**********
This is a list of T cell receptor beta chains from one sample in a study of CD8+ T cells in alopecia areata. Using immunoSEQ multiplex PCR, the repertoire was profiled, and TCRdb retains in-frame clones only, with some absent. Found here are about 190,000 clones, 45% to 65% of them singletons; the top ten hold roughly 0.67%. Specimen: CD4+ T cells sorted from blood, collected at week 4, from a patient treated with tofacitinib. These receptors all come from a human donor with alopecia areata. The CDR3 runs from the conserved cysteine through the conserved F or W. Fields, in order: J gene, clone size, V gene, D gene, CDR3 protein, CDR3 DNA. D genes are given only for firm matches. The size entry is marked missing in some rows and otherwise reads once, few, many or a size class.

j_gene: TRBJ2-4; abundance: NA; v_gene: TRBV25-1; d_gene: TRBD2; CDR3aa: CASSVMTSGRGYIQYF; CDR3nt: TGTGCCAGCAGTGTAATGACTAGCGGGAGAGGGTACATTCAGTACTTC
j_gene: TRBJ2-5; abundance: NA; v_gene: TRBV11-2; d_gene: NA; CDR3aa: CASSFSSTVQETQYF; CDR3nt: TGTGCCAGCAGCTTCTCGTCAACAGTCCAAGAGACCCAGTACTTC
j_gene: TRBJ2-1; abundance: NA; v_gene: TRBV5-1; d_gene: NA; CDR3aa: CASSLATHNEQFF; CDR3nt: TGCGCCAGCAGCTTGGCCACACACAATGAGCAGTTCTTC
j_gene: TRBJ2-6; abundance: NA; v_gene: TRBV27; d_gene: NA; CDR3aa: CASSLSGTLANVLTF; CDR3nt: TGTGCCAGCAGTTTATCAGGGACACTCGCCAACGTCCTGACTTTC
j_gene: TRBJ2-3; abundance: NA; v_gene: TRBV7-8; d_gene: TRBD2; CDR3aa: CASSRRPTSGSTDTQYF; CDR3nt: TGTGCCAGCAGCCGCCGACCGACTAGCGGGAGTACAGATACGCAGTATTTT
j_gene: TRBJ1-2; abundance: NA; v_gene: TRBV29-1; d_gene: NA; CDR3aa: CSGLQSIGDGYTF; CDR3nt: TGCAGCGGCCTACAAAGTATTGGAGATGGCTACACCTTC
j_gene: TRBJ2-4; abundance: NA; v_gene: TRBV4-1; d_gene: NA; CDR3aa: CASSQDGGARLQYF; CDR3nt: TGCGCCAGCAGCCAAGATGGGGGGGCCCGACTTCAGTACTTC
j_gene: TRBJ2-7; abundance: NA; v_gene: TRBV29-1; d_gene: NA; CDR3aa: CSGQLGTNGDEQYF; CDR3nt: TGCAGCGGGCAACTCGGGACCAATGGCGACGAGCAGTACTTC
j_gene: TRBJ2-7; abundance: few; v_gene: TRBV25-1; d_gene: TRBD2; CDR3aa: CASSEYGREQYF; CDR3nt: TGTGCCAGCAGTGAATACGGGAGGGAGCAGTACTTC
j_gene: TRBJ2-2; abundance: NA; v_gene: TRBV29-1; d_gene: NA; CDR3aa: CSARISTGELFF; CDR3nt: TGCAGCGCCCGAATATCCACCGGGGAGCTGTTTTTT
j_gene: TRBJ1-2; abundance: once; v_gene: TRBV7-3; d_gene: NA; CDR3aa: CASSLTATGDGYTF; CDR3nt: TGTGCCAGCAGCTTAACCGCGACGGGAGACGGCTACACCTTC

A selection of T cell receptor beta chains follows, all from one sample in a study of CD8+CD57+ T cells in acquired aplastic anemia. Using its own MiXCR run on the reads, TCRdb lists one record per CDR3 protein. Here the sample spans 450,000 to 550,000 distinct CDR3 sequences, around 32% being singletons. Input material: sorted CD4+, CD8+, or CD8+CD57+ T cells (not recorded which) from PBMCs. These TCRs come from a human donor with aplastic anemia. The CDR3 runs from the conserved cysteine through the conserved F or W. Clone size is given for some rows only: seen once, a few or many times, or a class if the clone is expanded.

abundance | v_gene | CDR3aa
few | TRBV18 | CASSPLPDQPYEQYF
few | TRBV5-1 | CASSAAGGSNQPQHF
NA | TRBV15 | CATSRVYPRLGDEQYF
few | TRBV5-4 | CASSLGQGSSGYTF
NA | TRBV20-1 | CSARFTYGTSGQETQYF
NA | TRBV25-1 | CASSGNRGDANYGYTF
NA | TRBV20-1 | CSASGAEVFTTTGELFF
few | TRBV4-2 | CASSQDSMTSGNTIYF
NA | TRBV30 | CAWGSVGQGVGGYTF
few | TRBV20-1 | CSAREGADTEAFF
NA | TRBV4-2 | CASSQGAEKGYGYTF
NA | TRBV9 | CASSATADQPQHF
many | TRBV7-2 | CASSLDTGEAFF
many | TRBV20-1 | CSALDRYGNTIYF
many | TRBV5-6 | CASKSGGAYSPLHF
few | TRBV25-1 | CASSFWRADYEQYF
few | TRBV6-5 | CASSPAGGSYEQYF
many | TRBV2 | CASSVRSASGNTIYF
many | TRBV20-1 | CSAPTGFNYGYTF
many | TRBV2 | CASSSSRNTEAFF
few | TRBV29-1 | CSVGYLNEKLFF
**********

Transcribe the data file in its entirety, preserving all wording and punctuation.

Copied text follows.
This is a list of T cell receptor beta chains from one sample in a study of CD8+ T cells in alopecia areata. Using immunoSEQ multiplex PCR, the repertoire was profiled, and TCRdb retains in-frame clones only, with some absent. Found here are about 190,000 clones, 45% to 65% of them singletons; the top ten hold roughly 0.67%. Specimen: CD4+ T cells sorted from blood, collected at week 4, from a patient treated with tofacitinib. These receptors all come from a human donor with alopecia areata. The CDR3 runs from the conserved cysteine through the conserved F or W. Fields, in order: J gene, clone size, V gene, D gene, CDR3 protein, CDR3 DNA. D genes are given only for firm matches. The size entry is marked missing in some rows and otherwise reads once, few, many or a size class.

j_gene: TRBJ2-4; abundance: NA; v_gene: TRBV25-1; d_gene: TRBD2; CDR3aa: CASSVMTSGRGYIQYF; CDR3nt: TGTGCCAGCAGTGTAATGACTAGCGGGAGAGGGTACATTCAGTACTTC
j_gene: TRBJ2-5; abundance: NA; v_gene: TRBV11-2; d_gene: NA; CDR3aa: CASSFSSTVQETQYF; CDR3nt: TGTGCCAGCAGCTTCTCGTCAACAGTCCAAGAGACCCAGTACTTC
j_gene: TRBJ2-1; abundance: NA; v_gene: TRBV5-1; d_gene: NA; CDR3aa: CASSLATHNEQFF; CDR3nt: TGCGCCAGCAGCTTGGCCACACACAATGAGCAGTTCTTC
j_gene: TRBJ2-6; abundance: NA; v_gene: TRBV27; d_gene: NA; CDR3aa: CASSLSGTLANVLTF; CDR3nt: TGTGCCAGCAGTTTATCAGGGACACTCGCCAACGTCCTGACTTTC
j_gene: TRBJ2-3; abundance: NA; v_gene: TRBV7-8; d_gene: TRBD2; CDR3aa: CASSRRPTSGSTDTQYF; CDR3nt: TGTGCCAGCAGCCGCCGACCGACTAGCGGGAGTACAGATACGCAGTATTTT
j_gene: TRBJ1-2; abundance: NA; v_gene: TRBV29-1; d_gene: NA; CDR3aa: CSGLQSIGDGYTF; CDR3nt: TGCAGCGGCCTACAAAGTATTGGAGATGGCTACACCTTC
j_gene: TRBJ2-4; abundance: NA; v_gene: TRBV4-1; d_gene: NA; CDR3aa: CASSQDGGARLQYF; CDR3nt: TGCGCCAGCAGCCAAGATGGGGGGGCCCGACTTCAGTACTTC
j_gene: TRBJ2-7; abundance: NA; v_gene: TRBV29-1; d_gene: NA; CDR3aa: CSGQLGTNGDEQYF; CDR3nt: TGCAGCGGGCAACTCGGGACCAATGGCGACGAGCAGTACTTC
j_gene: TRBJ2-7; abundance: few; v_gene: TRBV25-1; d_gene: TRBD2; CDR3aa: CASSEYGREQYF; CDR3nt: TGTGCCAGCAGTGAATACGGGAGGGAGCAGTACTTC
j_gene: TRBJ2-2; abundance: NA; v_gene: TRBV29-1; d_gene: NA; CDR3aa: CSARISTGELFF; CDR3nt: TGCAGCGCCCGAATATCCACCGGGGAGCTGTTTTTT
j_gene: TRBJ1-2; abundance: once; v_gene: TRBV7-3; d_gene: NA; CDR3aa: CASSLTATGDGYTF; CDR3nt: TGTGCCAGCAGCTTAACCGCGACGGGAGACGGCTACACCTTC

A selection of T cell receptor beta chains follows, all from one sample in a study of CD8+CD57+ T cells in acquired aplastic anemia. Using its own MiXCR run on the reads, TCRdb lists one record per CDR3 protein. Here the sample spans 450,000 to 550,000 distinct CDR3 sequences, around 32% being singletons. Input material: sorted CD4+, CD8+, or CD8+CD57+ T cells (not recorded which) from PBMCs. These TCRs come from a human donor with aplastic anemia. The CDR3 runs from the conserved cysteine through the conserved F or W. Clone size is given for some rows only: seen once, a few or many times, or a class if the clone is expanded.

abundance | v_gene | CDR3aa
few | TRBV18 | CASSPLPDQPYEQYF
few | TRBV5-1 | CASSAAGGSNQPQHF
NA | TRBV15 | CATSRVYPRLGDEQYF
few | TRBV5-4 | CASSLGQGSSGYTF
NA | TRBV20-1 | CSARFTYGTSGQETQYF
NA | TRBV25-1 | CASSGNRGDANYGYTF
NA | TRBV20-1 | CSASGAEVFTTTGELFF
few | TRBV4-2 | CASSQDSMTSGNTIYF
NA | TRBV30 | CAWGSVGQGVGGYTF
few | TRBV20-1 | CSAREGADTEAFF
NA | TRBV4-2 | CASSQGAEKGYGYTF
NA | TRBV9 | CASSATADQPQHF
many | TRBV7-2 | CASSLDTGEAFF
many | TRBV20-1 | CSALDRYGNTIYF
many | TRBV5-6 | CASKSGGAYSPLHF
few | TRBV25-1 | CASSFWRADYEQYF
few | TRBV6-5 | CASSPAGGSYEQYF
many | TRBV2 | CASSVRSASGNTIYF
many | TRBV20-1 | CSAPTGFNYGYTF
many | TRBV2 | CASSSSRNTEAFF
few | TRBV29-1 | CSVGYLNEKLFF